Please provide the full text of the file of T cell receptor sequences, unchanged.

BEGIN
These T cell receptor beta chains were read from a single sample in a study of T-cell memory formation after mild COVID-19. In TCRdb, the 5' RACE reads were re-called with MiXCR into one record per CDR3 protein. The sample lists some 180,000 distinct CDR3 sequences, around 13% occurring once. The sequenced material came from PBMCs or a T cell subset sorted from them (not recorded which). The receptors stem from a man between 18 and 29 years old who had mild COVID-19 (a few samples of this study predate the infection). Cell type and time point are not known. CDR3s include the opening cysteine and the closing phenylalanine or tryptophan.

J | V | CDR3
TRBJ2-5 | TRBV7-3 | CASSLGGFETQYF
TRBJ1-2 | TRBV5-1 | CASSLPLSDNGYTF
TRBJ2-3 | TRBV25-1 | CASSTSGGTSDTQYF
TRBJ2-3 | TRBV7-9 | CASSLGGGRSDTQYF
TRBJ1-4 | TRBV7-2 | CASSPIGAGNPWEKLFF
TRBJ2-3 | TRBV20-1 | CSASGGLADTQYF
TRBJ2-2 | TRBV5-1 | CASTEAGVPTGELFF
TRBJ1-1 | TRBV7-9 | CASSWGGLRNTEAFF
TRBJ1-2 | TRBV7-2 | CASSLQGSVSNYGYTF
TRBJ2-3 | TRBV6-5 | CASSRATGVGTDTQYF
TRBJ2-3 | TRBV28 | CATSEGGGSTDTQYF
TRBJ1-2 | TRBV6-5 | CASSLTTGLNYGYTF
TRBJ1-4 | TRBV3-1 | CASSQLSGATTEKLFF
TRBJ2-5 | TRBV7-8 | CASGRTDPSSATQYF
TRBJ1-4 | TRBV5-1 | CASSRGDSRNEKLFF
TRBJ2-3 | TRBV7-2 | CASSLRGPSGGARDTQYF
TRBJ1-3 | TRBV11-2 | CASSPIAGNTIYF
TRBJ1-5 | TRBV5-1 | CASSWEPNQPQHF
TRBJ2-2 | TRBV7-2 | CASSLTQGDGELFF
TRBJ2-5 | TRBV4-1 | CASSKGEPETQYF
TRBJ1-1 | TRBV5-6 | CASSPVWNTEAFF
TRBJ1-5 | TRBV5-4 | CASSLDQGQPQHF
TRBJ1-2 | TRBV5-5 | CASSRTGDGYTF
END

These T cell receptor beta chains were read from a single sample in a study of T-cell memory formation after mild COVID-19. In TCRdb, the 5' RACE reads were re-called with MiXCR into one record per CDR3 protein. The sample lists some 180,000 distinct CDR3 sequences, around 13% occurring once. The sequenced material came from PBMCs or a T cell subset sorted from them (not recorded which). The receptors stem from a man between 18 and 29 years old who had mild COVID-19 (a few samples of this study predate the infection). Cell type and time point are not known. CDR3s include the opening cysteine and the closing phenylalanine or tryptophan.

J | V | CDR3
TRBJ2-5 | TRBV7-3 | CASSLGGFETQYF
TRBJ1-2 | TRBV5-1 | CASSLPLSDNGYTF
TRBJ2-3 | TRBV25-1 | CASSTSGGTSDTQYF
TRBJ2-3 | TRBV7-9 | CASSLGGGRSDTQYF
TRBJ1-4 | TRBV7-2 | CASSPIGAGNPWEKLFF
TRBJ2-3 | TRBV20-1 | CSASGGLADTQYF
TRBJ2-2 | TRBV5-1 | CASTEAGVPTGELFF
TRBJ1-1 | TRBV7-9 | CASSWGGLRNTEAFF
TRBJ1-2 | TRBV7-2 | CASSLQGSVSNYGYTF
TRBJ2-3 | TRBV6-5 | CASSRATGVGTDTQYF
TRBJ2-3 | TRBV28 | CATSEGGGSTDTQYF
TRBJ1-2 | TRBV6-5 | CASSLTTGLNYGYTF
TRBJ1-4 | TRBV3-1 | CASSQLSGATTEKLFF
TRBJ2-5 | TRBV7-8 | CASGRTDPSSATQYF
TRBJ1-4 | TRBV5-1 | CASSRGDSRNEKLFF
TRBJ2-3 | TRBV7-2 | CASSLRGPSGGARDTQYF
TRBJ1-3 | TRBV11-2 | CASSPIAGNTIYF
TRBJ1-5 | TRBV5-1 | CASSWEPNQPQHF
TRBJ2-2 | TRBV7-2 | CASSLTQGDGELFF
TRBJ2-5 | TRBV4-1 | CASSKGEPETQYF
TRBJ1-1 | TRBV5-6 | CASSPVWNTEAFF
TRBJ1-5 | TRBV5-4 | CASSLDQGQPQHF
TRBJ1-2 | TRBV5-5 | CASSRTGDGYTF